The NBA does not address claims of malicious prosecution against national banks. The tort of malicious prosecution does not conflict with the language or purpose of the NBA. 42 PA. CONS. STAT. § 8351 falls under one of the subjects that section 7.4009(c)(2) of Title 12 of the Federal Code of Regulation indicates is "not inconsistent" with the power of national banks. 12 C.F.R. § 7.4009(c)(2) ("State laws on the following subjects are not inconsistent with the powers of national banks and apply to national banks to the extent that they only incidentally affect the exercise of national bank powers: . . . Torts."); see Baldanzi v. WFC Holdings Corp., No. 07 Civ. 9551, 2008 WL 4924987, at *2 (S.D.N.Y. Nov. 14, 2008) ("In contrast to findings of federal preemption in cases involving specific state regulations that conflict with the NBA, causes of action sounding in contract, consumer protection statutes and tort have repeatedly been found by federal courts not to be preempted"). Under those circumstances, this court concludes that 42 PA. CONS. STAT. § 8351 is consistent with the language and purpose of the NBA, and it does not interfere with the OCC's regulation of national banks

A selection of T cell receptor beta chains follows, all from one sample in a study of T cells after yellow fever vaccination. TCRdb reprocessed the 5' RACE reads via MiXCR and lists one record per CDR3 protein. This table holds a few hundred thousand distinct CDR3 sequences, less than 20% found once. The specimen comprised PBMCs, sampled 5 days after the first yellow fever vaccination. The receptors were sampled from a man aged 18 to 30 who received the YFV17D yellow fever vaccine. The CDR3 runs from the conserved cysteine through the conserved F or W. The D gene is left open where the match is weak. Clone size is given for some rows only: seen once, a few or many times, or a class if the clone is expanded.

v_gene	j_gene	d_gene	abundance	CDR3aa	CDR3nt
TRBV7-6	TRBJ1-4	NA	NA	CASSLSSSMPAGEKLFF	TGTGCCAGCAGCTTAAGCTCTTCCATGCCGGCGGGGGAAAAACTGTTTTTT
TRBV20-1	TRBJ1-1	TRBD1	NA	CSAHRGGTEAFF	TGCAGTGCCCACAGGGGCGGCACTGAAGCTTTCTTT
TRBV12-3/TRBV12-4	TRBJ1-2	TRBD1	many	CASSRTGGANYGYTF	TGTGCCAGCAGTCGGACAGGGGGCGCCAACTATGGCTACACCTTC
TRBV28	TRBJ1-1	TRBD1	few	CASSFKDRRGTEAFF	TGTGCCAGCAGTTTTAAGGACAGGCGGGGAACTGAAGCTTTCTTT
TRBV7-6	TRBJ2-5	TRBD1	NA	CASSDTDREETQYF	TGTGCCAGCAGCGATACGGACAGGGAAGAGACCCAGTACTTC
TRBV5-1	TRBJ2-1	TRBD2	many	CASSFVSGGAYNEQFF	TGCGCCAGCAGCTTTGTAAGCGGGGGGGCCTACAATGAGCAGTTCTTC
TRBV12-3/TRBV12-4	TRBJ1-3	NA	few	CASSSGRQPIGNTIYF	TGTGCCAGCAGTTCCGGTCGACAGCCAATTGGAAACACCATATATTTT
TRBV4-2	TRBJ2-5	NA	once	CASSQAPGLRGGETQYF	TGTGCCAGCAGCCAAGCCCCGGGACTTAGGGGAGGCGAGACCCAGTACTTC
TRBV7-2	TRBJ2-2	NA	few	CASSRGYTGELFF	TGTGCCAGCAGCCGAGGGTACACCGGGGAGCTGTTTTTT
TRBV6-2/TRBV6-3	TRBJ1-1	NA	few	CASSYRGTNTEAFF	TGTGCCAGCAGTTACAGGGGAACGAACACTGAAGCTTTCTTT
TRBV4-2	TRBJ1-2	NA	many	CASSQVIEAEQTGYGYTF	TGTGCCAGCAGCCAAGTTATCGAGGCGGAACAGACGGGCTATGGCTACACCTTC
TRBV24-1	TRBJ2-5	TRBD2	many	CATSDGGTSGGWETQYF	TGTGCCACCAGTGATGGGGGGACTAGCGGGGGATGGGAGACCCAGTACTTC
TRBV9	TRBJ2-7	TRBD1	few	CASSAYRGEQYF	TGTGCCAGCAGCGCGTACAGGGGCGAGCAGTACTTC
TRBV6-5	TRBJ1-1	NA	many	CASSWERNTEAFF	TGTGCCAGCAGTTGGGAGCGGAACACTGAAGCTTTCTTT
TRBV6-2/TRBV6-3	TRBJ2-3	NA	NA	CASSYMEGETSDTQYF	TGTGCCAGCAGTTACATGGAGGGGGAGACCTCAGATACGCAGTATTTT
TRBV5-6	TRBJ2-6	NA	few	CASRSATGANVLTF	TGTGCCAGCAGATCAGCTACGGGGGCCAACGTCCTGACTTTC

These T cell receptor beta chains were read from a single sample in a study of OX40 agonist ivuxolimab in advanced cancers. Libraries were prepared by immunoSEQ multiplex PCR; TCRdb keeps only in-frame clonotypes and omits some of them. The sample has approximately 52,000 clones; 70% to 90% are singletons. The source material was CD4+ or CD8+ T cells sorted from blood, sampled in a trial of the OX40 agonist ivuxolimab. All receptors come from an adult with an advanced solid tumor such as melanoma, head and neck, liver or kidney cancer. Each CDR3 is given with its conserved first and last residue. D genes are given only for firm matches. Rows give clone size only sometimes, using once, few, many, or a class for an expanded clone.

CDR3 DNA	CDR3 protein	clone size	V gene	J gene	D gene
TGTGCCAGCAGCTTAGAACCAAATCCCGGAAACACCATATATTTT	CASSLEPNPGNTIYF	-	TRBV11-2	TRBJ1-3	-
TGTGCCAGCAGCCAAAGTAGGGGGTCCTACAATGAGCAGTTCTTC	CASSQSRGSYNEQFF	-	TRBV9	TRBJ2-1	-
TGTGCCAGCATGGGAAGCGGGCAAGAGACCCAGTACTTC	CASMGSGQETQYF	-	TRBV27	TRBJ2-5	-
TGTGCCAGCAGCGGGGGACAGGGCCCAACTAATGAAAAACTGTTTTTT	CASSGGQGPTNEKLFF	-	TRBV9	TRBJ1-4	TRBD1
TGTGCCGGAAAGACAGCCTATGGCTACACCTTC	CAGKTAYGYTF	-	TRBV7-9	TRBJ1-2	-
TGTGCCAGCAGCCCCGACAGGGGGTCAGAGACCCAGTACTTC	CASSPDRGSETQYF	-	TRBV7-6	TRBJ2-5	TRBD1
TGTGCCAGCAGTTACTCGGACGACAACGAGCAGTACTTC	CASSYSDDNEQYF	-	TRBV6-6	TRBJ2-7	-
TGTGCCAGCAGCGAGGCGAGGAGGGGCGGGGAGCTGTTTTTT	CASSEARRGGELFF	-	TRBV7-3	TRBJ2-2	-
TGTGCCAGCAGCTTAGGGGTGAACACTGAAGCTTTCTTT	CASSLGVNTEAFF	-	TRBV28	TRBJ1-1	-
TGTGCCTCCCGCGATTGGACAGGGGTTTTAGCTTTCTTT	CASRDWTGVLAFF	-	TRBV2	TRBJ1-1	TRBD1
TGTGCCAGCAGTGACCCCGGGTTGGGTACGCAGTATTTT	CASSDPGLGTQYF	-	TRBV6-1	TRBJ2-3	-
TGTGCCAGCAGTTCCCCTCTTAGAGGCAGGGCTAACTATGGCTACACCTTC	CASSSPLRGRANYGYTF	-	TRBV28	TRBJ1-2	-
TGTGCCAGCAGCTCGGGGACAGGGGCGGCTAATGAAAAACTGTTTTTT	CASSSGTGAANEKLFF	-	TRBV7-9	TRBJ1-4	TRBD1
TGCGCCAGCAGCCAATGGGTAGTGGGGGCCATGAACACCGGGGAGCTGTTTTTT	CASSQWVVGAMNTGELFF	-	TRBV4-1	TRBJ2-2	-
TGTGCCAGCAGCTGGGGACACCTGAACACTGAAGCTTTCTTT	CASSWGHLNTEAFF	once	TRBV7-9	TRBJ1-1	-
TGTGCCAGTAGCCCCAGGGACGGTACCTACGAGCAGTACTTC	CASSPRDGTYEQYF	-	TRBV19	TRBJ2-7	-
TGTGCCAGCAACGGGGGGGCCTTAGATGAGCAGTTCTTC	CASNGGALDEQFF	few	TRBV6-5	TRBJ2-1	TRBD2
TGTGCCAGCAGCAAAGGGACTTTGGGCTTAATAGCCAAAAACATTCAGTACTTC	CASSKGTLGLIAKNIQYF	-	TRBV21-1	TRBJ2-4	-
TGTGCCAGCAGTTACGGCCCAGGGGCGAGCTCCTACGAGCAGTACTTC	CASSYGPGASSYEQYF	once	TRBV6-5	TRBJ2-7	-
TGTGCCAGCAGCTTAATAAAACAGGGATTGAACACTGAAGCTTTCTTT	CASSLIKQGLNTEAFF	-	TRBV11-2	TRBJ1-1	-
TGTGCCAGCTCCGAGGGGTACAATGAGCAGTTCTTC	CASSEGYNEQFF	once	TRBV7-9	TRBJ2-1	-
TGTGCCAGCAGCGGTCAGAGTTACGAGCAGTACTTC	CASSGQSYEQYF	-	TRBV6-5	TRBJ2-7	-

B. Whether Plaintiffs Failed to Establish a Prima Facie Case of Malicious Prosecution

Defendant argues that plaintiffs failed to establish a prima facie case of wrongful use of civil proceeding. To prove wrongful use of civil proceedings a plaintiff must show: (1) defendant acted in a grossly negligent manner or without probable cause and primarily for a purpose other than that of securing the proper discovery, joinder of parties or adjudication of the claim in which the proceedings are based; and (2) the proceedings have terminated in favor of the person against whom they are brought. 42 PA. CONS. STAT. § 8351.